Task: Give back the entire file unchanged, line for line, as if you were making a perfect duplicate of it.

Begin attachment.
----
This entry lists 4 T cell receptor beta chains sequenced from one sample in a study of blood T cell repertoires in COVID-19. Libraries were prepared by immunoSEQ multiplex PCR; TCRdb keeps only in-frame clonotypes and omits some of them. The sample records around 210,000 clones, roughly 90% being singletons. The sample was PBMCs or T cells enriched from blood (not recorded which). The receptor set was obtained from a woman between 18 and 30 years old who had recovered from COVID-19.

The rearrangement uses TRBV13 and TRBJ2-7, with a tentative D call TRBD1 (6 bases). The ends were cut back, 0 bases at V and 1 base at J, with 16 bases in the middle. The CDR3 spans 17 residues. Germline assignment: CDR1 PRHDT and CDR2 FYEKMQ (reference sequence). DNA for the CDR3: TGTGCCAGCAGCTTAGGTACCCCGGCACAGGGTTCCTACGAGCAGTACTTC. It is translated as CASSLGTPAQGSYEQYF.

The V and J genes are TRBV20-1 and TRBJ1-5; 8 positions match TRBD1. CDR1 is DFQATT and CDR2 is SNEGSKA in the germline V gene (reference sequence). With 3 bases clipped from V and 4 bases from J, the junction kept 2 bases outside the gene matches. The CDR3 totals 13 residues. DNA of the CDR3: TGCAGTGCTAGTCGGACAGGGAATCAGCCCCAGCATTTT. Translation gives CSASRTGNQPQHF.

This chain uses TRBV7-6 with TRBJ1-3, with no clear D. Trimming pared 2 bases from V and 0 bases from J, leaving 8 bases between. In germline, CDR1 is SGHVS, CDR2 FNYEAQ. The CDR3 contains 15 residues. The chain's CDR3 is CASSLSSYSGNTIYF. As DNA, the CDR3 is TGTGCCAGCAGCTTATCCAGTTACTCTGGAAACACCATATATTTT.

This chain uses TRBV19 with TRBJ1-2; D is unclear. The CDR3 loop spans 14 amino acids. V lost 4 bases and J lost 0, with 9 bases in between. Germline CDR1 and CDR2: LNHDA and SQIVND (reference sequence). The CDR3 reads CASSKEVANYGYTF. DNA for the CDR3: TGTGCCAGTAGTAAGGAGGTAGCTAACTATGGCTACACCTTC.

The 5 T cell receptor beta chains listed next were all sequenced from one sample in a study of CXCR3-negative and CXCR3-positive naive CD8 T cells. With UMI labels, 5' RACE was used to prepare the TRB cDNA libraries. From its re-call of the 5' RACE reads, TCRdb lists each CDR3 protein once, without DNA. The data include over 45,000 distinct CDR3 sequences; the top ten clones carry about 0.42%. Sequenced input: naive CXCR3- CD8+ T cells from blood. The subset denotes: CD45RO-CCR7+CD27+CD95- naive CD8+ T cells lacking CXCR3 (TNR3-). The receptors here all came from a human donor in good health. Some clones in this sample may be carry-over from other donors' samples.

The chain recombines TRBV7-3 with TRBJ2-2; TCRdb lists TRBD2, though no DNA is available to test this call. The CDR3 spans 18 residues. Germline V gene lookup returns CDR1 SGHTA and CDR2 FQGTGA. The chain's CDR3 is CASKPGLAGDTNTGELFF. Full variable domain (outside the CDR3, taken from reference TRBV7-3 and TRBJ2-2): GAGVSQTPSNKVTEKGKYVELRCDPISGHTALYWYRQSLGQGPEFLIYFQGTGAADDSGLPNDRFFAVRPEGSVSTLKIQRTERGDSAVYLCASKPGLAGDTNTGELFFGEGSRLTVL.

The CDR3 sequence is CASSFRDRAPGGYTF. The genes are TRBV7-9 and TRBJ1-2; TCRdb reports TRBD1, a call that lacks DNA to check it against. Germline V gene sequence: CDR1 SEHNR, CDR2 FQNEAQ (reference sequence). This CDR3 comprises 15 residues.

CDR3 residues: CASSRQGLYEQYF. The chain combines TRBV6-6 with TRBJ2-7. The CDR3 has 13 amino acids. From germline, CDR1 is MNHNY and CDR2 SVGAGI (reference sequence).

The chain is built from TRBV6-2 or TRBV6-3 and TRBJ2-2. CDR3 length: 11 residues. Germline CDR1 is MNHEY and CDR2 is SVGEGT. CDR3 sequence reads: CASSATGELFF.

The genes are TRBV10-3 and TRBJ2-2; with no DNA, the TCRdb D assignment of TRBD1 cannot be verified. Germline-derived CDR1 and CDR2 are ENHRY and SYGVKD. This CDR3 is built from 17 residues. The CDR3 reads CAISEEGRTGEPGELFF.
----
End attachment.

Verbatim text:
This entry lists 4 T cell receptor beta chains sequenced from one sample in a study of blood T cell repertoires in COVID-19. Libraries were prepared by immunoSEQ multiplex PCR; TCRdb keeps only in-frame clonotypes and omits some of them. The sample records around 210,000 clones, roughly 90% being singletons. The sample was PBMCs or T cells enriched from blood (not recorded which). The receptor set was obtained from a woman between 18 and 30 years old who had recovered from COVID-19.

The rearrangement uses TRBV13 and TRBJ2-7, with a tentative D call TRBD1 (6 bases). The ends were cut back, 0 bases at V and 1 base at J, with 16 bases in the middle. The CDR3 spans 17 residues. Germline assignment: CDR1 PRHDT and CDR2 FYEKMQ (reference sequence). DNA for the CDR3: TGTGCCAGCAGCTTAGGTACCCCGGCACAGGGTTCCTACGAGCAGTACTTC. It is translated as CASSLGTPAQGSYEQYF.

The V and J genes are TRBV20-1 and TRBJ1-5; 8 positions match TRBD1. CDR1 is DFQATT and CDR2 is SNEGSKA in the germline V gene (reference sequence). With 3 bases clipped from V and 4 bases from J, the junction kept 2 bases outside the gene matches. The CDR3 totals 13 residues. DNA of the CDR3: TGCAGTGCTAGTCGGACAGGGAATCAGCCCCAGCATTTT. Translation gives CSASRTGNQPQHF.

This chain uses TRBV7-6 with TRBJ1-3, with no clear D. Trimming pared 2 bases from V and 0 bases from J, leaving 8 bases between. In germline, CDR1 is SGHVS, CDR2 FNYEAQ. The CDR3 contains 15 residues. The chain's CDR3 is CASSLSSYSGNTIYF. As DNA, the CDR3 is TGTGCCAGCAGCTTATCCAGTTACTCTGGAAACACCATATATTTT.

This chain uses TRBV19 with TRBJ1-2; D is unclear. The CDR3 loop spans 14 amino acids. V lost 4 bases and J lost 0, with 9 bases in between. Germline CDR1 and CDR2: LNHDA and SQIVND (reference sequence). The CDR3 reads CASSKEVANYGYTF. DNA for the CDR3: TGTGCCAGTAGTAAGGAGGTAGCTAACTATGGCTACACCTTC.

The 5 T cell receptor beta chains listed next were all sequenced from one sample in a study of CXCR3-negative and CXCR3-positive naive CD8 T cells. With UMI labels, 5' RACE was used to prepare the TRB cDNA libraries. From its re-call of the 5' RACE reads, TCRdb lists each CDR3 protein once, without DNA. The data include over 45,000 distinct CDR3 sequences; the top ten clones carry about 0.42%. Sequenced input: naive CXCR3- CD8+ T cells from blood. The subset denotes: CD45RO-CCR7+CD27+CD95- naive CD8+ T cells lacking CXCR3 (TNR3-). The receptors here all came from a human donor in good health. Some clones in this sample may be carry-over from other donors' samples.

The chain recombines TRBV7-3 with TRBJ2-2; TCRdb lists TRBD2, though no DNA is available to test this call. The CDR3 spans 18 residues. Germline V gene lookup returns CDR1 SGHTA and CDR2 FQGTGA. The chain's CDR3 is CASKPGLAGDTNTGELFF. Full variable domain (outside the CDR3, taken from reference TRBV7-3 and TRBJ2-2): GAGVSQTPSNKVTEKGKYVELRCDPISGHTALYWYRQSLGQGPEFLIYFQGTGAADDSGLPNDRFFAVRPEGSVSTLKIQRTERGDSAVYLCASKPGLAGDTNTGELFFGEGSRLTVL.

The CDR3 sequence is CASSFRDRAPGGYTF. The genes are TRBV7-9 and TRBJ1-2; TCRdb reports TRBD1, a call that lacks DNA to check it against. Germline V gene sequence: CDR1 SEHNR, CDR2 FQNEAQ (reference sequence). This CDR3 comprises 15 residues.

CDR3 residues: CASSRQGLYEQYF. The chain combines TRBV6-6 with TRBJ2-7. The CDR3 has 13 amino acids. From germline, CDR1 is MNHNY and CDR2 SVGAGI (reference sequence).

The chain is built from TRBV6-2 or TRBV6-3 and TRBJ2-2. CDR3 length: 11 residues. Germline CDR1 is MNHEY and CDR2 is SVGEGT. CDR3 sequence reads: CASSATGELFF.

The genes are TRBV10-3 and TRBJ2-2; with no DNA, the TCRdb D assignment of TRBD1 cannot be verified. Germline-derived CDR1 and CDR2 are ENHRY and SYGVKD. This CDR3 is built from 17 residues. The CDR3 reads CAISEEGRTGEPGELFF.